Elysium Artists for the Arctic is a carbon neutral expedition funded by Ocean Geographic Society.
WHAT WE NEED:  We need to maximize our time in the Arctic, and what we can accomplish will directly depend on how much money is raised in the next 2 months. Our goal for this campaign is to raise $350,000.  
We projected $80, 000 to bring in specialized scientific equipment: Open source ROVs with HD cameras, temperature and salinity instruments, mobile aquarium and scientist to bring in the video plankton recorder, laboratory and plankton sampling equipment. We'll need $85,000 to create and produce the Elysium limited edition book and movie, $25,000 for the Elysium Arctic Report,  $20,000 to produce the full soundtrack, and $150,000 to transport and curate exhibition for eight cities. 
Please consider donating to this one of a kind project.  Click on the Polar Bear below and you'll be redirected to the Indiegogo Campaign Site to learn more about the interesting rewards for getting involved:

9.30.2014

Pre-Expedition DrySuit Orders - Santi Headquarters

In late August, early September my husband and I took a short flight from Wroclaw, Poland (where we currently live) to the Tri-City up along the Baltic Sea.  We had always heard great things about the region however after living in Poland for a year and a half we somehow hadn't made it up there.  With Santi as one of the equipment sponsors for an upcoming expedition to the Arctic, and with their headquarters so close by in Gdynia, we decided to make our way north to personally place our dry suit orders.  Flying in on Saturday afternoon and leaving Monday evening we had roughly 48 hours to see the highlights of the three cities (Sopot, Gdansk, & Gdynia) and get fitted for our first drysuits. It was a hectic but exciting trip!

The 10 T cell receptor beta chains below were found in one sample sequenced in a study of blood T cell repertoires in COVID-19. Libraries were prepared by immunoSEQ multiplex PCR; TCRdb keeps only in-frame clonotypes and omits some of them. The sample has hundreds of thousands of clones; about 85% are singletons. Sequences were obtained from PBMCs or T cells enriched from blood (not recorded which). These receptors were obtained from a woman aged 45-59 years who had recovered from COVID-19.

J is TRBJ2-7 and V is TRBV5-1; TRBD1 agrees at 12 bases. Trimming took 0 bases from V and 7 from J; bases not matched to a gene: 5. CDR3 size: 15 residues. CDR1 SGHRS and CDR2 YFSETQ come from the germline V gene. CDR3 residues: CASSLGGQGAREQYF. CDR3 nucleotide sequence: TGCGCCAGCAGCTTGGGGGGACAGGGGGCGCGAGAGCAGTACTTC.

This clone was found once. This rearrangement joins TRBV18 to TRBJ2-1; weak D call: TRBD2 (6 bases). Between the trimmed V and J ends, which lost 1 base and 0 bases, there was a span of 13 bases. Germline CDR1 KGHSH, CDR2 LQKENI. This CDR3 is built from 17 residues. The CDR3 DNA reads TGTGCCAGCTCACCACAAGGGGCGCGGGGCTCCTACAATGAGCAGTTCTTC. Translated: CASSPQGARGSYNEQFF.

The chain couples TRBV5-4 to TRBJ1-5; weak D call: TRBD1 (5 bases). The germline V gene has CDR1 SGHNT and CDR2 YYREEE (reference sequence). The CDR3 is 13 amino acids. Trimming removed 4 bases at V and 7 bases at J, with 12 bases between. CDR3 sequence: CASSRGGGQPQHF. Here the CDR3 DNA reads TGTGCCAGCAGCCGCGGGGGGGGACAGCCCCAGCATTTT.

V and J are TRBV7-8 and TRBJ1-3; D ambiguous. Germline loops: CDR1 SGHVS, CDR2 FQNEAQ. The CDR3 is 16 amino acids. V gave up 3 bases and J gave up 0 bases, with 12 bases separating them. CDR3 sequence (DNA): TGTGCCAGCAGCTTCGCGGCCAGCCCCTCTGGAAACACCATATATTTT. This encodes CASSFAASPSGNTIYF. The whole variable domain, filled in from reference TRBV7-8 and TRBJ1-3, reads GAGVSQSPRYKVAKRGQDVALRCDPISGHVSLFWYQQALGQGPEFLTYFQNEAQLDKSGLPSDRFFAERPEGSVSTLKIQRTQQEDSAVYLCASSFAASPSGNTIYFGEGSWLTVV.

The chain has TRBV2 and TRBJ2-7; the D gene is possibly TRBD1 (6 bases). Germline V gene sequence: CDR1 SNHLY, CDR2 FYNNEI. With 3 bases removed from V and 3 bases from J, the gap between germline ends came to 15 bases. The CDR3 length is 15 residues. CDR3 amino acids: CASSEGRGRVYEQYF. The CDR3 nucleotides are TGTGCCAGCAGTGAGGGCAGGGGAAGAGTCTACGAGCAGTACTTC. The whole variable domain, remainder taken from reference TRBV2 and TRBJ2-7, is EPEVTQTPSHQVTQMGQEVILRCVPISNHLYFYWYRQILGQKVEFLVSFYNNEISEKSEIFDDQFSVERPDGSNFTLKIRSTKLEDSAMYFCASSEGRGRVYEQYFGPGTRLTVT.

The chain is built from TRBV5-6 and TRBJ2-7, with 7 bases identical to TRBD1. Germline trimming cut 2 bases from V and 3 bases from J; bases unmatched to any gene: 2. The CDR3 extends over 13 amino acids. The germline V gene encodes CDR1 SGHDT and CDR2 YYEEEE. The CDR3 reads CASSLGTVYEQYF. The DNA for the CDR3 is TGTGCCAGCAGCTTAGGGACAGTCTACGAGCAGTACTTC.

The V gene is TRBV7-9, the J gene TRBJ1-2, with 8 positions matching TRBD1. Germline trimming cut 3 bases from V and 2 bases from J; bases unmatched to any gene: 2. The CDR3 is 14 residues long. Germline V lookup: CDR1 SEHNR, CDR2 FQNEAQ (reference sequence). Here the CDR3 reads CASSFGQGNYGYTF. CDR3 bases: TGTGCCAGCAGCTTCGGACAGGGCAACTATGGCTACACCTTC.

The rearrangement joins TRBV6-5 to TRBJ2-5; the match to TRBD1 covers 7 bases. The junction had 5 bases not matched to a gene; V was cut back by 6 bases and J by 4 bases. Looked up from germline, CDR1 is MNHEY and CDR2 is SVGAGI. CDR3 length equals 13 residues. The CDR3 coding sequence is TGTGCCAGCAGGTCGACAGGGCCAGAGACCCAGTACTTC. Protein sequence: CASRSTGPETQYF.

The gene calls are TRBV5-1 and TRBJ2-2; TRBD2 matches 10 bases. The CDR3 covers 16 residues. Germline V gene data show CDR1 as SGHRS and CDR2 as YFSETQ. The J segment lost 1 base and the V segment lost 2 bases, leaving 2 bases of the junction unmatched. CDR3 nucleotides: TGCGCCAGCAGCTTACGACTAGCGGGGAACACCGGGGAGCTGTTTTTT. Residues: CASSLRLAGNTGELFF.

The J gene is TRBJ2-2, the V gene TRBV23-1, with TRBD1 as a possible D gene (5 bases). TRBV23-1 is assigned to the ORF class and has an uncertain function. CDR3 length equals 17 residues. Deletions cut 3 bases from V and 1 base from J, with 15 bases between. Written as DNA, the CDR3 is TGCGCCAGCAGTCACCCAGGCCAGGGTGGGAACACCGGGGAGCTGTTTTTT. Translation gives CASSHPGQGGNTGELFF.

We had a hotel booked in Sopot since it is situated between Gdansk and Gdynia, however quickly realised it is the heart and soul of the Tri-City.  The salty air, long expanse of the sandy shore and wide array of seaside restaurants was a nice break from landlocked Wroclaw.  With Europe's longest boardwalk just outside of our hotel, I must admit it felt as if I was back at home along the Eastern Seaboard.  The three cities were definitely worth the visit and from what we learned there are some really cool wreck dives along the coast.  Since the Baltic isn't known for its warm temperatures we would first need some drysuits before getting involved in that.